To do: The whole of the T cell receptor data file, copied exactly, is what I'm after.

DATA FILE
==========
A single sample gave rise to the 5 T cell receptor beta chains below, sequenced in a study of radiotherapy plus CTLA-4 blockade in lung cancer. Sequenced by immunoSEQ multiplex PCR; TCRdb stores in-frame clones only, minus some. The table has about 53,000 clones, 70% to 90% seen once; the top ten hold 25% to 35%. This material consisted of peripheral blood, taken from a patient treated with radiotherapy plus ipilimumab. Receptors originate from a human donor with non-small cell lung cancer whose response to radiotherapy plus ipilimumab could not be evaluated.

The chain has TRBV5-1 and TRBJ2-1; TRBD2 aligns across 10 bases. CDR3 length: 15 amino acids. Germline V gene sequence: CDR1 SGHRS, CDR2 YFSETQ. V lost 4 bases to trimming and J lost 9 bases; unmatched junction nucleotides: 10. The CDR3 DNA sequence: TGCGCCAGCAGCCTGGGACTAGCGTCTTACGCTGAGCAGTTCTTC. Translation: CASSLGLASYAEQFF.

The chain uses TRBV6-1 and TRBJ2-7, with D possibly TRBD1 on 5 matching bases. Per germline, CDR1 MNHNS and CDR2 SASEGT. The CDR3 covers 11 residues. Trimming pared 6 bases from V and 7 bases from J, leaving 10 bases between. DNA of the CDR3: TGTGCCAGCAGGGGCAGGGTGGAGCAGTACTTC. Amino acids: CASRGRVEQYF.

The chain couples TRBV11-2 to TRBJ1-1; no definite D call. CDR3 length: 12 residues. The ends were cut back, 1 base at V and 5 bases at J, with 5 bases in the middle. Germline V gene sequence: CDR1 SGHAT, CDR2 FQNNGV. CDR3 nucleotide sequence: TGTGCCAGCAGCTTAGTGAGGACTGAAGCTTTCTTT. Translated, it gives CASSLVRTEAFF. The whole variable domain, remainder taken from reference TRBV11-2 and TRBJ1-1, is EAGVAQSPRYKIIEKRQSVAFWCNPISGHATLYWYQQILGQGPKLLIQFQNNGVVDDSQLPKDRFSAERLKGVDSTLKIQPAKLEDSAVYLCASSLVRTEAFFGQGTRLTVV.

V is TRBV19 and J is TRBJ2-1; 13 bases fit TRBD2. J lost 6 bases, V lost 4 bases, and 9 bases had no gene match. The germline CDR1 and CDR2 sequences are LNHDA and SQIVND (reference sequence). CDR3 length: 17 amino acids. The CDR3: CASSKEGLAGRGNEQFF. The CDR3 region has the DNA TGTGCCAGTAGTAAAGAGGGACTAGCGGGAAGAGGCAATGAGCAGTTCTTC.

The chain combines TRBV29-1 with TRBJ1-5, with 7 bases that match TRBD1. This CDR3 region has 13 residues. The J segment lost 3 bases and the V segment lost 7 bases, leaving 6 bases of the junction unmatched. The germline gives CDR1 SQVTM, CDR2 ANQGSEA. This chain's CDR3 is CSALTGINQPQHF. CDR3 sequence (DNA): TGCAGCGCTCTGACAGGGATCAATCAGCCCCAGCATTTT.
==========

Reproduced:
A single sample gave rise to the 5 T cell receptor beta chains below, sequenced in a study of radiotherapy plus CTLA-4 blockade in lung cancer. Sequenced by immunoSEQ multiplex PCR; TCRdb stores in-frame clones only, minus some. The table has about 53,000 clones, 70% to 90% seen once; the top ten hold 25% to 35%. This material consisted of peripheral blood, taken from a patient treated with radiotherapy plus ipilimumab. Receptors originate from a human donor with non-small cell lung cancer whose response to radiotherapy plus ipilimumab could not be evaluated.

The chain has TRBV5-1 and TRBJ2-1; TRBD2 aligns across 10 bases. CDR3 length: 15 amino acids. Germline V gene sequence: CDR1 SGHRS, CDR2 YFSETQ. V lost 4 bases to trimming and J lost 9 bases; unmatched junction nucleotides: 10. The CDR3 DNA sequence: TGCGCCAGCAGCCTGGGACTAGCGTCTTACGCTGAGCAGTTCTTC. Translation: CASSLGLASYAEQFF.

The chain uses TRBV6-1 and TRBJ2-7, with D possibly TRBD1 on 5 matching bases. Per germline, CDR1 MNHNS and CDR2 SASEGT. The CDR3 covers 11 residues. Trimming pared 6 bases from V and 7 bases from J, leaving 10 bases between. DNA of the CDR3: TGTGCCAGCAGGGGCAGGGTGGAGCAGTACTTC. Amino acids: CASRGRVEQYF.

The chain couples TRBV11-2 to TRBJ1-1; no definite D call. CDR3 length: 12 residues. The ends were cut back, 1 base at V and 5 bases at J, with 5 bases in the middle. Germline V gene sequence: CDR1 SGHAT, CDR2 FQNNGV. CDR3 nucleotide sequence: TGTGCCAGCAGCTTAGTGAGGACTGAAGCTTTCTTT. Translated, it gives CASSLVRTEAFF. The whole variable domain, remainder taken from reference TRBV11-2 and TRBJ1-1, is EAGVAQSPRYKIIEKRQSVAFWCNPISGHATLYWYQQILGQGPKLLIQFQNNGVVDDSQLPKDRFSAERLKGVDSTLKIQPAKLEDSAVYLCASSLVRTEAFFGQGTRLTVV.

V is TRBV19 and J is TRBJ2-1; 13 bases fit TRBD2. J lost 6 bases, V lost 4 bases, and 9 bases had no gene match. The germline CDR1 and CDR2 sequences are LNHDA and SQIVND (reference sequence). CDR3 length: 17 amino acids. The CDR3: CASSKEGLAGRGNEQFF. The CDR3 region has the DNA TGTGCCAGTAGTAAAGAGGGACTAGCGGGAAGAGGCAATGAGCAGTTCTTC.

The chain combines TRBV29-1 with TRBJ1-5, with 7 bases that match TRBD1. This CDR3 region has 13 residues. The J segment lost 3 bases and the V segment lost 7 bases, leaving 6 bases of the junction unmatched. The germline gives CDR1 SQVTM, CDR2 ANQGSEA. This chain's CDR3 is CSALTGINQPQHF. CDR3 sequence (DNA): TGCAGCGCTCTGACAGGGATCAATCAGCCCCAGCATTTT.